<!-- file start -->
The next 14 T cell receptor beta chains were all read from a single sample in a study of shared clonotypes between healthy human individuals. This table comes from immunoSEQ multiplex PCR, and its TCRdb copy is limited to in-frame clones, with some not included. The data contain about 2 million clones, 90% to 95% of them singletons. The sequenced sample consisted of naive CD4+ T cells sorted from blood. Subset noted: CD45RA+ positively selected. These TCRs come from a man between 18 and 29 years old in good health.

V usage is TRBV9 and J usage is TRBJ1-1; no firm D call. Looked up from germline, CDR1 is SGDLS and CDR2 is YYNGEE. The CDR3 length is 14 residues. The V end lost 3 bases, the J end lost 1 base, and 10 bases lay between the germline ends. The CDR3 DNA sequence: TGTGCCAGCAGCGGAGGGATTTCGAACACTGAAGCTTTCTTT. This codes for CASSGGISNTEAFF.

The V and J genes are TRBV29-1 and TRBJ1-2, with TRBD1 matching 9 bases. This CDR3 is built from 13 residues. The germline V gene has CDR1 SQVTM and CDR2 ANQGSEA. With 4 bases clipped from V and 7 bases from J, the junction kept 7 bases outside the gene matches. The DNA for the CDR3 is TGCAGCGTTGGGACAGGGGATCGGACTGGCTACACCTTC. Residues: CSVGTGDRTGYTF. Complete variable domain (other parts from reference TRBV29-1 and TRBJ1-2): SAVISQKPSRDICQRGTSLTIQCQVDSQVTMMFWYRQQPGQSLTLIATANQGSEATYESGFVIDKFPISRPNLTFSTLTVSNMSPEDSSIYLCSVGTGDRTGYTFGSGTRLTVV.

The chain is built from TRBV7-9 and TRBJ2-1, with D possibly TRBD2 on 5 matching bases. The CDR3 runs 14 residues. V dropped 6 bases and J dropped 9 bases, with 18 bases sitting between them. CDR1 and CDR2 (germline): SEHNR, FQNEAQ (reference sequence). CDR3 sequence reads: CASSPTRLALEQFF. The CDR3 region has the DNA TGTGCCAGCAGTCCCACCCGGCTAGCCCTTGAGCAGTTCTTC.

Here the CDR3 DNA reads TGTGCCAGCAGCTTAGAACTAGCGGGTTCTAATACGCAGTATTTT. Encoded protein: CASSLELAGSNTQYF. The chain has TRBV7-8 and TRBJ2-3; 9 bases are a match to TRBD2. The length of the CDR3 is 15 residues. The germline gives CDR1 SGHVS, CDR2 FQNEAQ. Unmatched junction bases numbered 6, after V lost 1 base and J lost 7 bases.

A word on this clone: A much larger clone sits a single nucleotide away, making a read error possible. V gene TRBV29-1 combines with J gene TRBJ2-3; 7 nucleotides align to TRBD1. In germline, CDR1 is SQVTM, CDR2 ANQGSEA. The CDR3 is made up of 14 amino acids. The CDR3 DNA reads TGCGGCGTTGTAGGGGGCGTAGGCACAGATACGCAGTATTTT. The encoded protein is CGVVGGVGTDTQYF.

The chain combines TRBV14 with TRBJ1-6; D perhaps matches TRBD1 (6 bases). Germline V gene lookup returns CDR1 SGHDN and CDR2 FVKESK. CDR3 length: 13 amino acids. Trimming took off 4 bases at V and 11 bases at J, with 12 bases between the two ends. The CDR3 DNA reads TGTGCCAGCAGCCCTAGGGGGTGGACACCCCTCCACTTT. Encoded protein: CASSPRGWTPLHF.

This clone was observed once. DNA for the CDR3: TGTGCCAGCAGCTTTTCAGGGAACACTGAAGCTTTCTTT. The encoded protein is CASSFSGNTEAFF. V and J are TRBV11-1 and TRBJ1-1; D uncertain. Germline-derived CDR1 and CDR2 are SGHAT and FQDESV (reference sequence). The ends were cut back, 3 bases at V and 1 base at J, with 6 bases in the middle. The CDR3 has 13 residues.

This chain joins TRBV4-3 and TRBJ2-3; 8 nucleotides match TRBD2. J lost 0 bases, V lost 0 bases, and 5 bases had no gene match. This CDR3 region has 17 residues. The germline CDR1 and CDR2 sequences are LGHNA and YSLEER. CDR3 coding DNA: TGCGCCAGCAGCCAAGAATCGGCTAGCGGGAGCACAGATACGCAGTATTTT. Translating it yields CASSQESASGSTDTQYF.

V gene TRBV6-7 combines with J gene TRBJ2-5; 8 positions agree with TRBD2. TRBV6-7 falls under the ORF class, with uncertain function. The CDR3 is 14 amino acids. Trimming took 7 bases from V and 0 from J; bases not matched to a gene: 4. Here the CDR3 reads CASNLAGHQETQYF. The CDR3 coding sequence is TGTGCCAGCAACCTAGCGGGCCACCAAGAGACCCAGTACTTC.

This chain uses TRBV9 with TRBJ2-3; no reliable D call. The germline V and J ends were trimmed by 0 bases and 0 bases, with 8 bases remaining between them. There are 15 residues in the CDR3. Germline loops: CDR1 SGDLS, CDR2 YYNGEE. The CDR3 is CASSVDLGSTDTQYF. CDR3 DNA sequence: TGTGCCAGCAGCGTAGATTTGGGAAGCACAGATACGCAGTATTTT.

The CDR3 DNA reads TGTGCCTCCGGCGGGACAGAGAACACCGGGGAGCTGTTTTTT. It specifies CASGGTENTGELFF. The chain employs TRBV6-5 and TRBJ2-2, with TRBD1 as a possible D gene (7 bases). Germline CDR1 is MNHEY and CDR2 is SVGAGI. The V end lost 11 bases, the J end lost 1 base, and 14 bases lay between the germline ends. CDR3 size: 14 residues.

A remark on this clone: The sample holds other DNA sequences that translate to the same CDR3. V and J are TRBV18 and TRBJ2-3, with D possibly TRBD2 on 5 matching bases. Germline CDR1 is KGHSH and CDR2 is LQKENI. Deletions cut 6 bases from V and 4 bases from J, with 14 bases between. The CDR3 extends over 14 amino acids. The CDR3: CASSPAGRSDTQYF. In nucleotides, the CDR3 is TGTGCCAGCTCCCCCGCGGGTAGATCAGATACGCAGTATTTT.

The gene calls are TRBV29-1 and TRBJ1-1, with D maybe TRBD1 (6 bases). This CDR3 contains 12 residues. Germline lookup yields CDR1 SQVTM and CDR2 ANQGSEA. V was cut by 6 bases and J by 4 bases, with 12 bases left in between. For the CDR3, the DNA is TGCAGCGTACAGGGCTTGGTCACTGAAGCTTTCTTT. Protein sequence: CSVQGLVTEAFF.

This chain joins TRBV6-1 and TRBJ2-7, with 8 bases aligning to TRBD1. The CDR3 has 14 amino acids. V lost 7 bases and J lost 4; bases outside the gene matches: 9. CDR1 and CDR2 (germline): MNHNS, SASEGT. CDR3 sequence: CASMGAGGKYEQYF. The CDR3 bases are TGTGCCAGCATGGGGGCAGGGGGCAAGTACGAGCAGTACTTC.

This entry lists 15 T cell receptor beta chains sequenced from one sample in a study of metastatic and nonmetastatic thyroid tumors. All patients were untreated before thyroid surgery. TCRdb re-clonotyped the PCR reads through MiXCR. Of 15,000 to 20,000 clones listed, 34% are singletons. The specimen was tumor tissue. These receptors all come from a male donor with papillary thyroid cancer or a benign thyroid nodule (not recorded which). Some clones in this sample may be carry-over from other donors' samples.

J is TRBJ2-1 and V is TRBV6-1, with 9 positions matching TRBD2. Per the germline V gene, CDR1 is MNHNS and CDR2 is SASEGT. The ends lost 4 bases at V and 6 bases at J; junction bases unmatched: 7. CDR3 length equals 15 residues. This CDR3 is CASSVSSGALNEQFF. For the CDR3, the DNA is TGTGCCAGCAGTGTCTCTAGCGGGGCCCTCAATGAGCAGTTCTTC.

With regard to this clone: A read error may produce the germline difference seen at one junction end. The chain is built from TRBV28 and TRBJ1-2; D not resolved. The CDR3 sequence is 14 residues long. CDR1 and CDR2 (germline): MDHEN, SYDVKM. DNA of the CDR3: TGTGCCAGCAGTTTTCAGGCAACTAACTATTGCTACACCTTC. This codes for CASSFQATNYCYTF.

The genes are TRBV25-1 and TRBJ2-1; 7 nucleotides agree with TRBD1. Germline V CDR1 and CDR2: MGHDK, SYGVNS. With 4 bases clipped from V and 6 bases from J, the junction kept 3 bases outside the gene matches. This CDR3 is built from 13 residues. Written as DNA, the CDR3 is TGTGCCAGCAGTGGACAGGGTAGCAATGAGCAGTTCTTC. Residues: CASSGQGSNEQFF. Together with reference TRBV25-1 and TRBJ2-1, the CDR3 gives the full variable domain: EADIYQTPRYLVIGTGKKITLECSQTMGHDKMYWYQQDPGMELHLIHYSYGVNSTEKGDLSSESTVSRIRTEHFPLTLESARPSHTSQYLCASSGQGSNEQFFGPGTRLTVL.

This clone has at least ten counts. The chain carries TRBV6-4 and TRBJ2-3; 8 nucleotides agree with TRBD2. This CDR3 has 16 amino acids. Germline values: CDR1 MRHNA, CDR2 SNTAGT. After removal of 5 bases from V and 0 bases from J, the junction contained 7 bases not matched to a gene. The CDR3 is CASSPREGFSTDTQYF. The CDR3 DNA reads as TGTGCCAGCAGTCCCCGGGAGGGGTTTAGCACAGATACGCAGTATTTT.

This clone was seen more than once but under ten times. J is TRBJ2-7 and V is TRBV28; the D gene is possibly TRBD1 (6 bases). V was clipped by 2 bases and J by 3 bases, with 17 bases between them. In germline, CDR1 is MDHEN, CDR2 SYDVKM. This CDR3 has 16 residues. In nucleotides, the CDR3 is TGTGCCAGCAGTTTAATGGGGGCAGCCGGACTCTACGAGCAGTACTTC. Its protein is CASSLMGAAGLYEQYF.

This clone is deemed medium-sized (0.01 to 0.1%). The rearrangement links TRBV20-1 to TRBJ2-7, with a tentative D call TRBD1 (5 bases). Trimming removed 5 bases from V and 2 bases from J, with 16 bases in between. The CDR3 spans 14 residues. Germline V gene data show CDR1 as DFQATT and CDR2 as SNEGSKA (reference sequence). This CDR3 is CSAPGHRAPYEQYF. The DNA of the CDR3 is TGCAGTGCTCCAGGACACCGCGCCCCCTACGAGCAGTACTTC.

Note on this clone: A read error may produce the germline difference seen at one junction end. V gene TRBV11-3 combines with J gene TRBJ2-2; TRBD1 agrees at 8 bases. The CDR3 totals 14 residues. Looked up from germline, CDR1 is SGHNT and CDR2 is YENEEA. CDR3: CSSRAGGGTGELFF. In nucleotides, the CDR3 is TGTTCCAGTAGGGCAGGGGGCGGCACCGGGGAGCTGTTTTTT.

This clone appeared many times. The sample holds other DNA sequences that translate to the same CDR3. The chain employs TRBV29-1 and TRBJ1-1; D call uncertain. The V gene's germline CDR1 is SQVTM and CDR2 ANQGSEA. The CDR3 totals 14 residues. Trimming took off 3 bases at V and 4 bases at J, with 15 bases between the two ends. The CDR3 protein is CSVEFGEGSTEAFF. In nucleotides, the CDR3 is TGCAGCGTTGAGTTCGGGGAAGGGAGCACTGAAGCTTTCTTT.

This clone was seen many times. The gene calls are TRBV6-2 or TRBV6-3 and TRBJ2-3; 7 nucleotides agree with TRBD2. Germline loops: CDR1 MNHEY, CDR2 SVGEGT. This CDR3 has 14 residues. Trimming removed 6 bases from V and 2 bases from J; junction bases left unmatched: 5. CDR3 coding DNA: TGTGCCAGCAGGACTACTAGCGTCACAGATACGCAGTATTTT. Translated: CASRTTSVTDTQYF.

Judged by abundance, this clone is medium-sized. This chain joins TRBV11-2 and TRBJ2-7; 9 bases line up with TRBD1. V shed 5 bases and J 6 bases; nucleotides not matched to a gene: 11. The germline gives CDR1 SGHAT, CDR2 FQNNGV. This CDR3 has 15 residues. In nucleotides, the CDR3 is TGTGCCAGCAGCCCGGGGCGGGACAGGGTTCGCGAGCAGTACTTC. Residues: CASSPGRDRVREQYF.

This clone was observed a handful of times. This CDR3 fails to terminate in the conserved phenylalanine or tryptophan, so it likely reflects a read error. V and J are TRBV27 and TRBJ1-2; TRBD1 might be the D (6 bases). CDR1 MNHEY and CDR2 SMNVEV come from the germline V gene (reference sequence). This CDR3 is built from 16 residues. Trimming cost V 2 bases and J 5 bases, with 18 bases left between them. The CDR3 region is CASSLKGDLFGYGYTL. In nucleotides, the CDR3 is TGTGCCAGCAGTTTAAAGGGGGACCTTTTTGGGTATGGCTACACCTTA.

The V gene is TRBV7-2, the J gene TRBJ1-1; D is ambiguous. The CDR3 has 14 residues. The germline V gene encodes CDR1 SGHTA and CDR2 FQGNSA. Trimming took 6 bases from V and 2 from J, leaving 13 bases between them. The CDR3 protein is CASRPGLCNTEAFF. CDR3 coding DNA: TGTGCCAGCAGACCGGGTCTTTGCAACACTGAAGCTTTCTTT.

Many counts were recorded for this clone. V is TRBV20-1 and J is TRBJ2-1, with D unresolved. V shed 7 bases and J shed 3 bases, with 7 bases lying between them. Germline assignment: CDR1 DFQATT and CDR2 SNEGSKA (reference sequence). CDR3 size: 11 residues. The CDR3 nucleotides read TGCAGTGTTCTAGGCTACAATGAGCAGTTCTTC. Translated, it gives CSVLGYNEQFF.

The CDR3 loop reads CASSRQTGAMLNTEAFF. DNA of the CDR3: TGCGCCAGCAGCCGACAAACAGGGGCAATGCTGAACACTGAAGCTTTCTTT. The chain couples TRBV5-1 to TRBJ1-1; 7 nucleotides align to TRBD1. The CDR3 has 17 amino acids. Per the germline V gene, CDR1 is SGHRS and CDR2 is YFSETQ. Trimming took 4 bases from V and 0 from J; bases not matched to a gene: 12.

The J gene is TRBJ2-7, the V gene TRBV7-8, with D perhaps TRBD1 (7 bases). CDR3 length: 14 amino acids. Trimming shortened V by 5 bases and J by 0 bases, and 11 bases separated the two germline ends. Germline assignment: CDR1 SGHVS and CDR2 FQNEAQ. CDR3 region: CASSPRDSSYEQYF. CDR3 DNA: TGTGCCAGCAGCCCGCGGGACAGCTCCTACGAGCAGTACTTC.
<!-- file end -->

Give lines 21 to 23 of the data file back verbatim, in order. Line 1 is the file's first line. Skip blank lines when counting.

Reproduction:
This clone was seen more than once but under ten times. J is TRBJ2-7 and V is TRBV28; the D gene is possibly TRBD1 (6 bases). V was clipped by 2 bases and J by 3 bases, with 17 bases between them. In germline, CDR1 is MDHEN, CDR2 SYDVKM. This CDR3 has 16 residues. In nucleotides, the CDR3 is TGTGCCAGCAGTTTAATGGGGGCAGCCGGACTCTACGAGCAGTACTTC. Its protein is CASSLMGAAGLYEQYF.

This clone is deemed medium-sized (0.01 to 0.1%). The rearrangement links TRBV20-1 to TRBJ2-7, with a tentative D call TRBD1 (5 bases). Trimming removed 5 bases from V and 2 bases from J, with 16 bases in between. The CDR3 spans 14 residues. Germline V gene data show CDR1 as DFQATT and CDR2 as SNEGSKA (reference sequence). This CDR3 is CSAPGHRAPYEQYF. The DNA of the CDR3 is TGCAGTGCTCCAGGACACCGCGCCCCCTACGAGCAGTACTTC.

Note on this clone: A read error may produce the germline difference seen at one junction end. V gene TRBV11-3 combines with J gene TRBJ2-2; TRBD1 agrees at 8 bases. The CDR3 totals 14 residues. Looked up from germline, CDR1 is SGHNT and CDR2 is YENEEA. CDR3: CSSRAGGGTGELFF. In nucleotides, the CDR3 is TGTTCCAGTAGGGCAGGGGGCGGCACCGGGGAGCTGTTTTTT.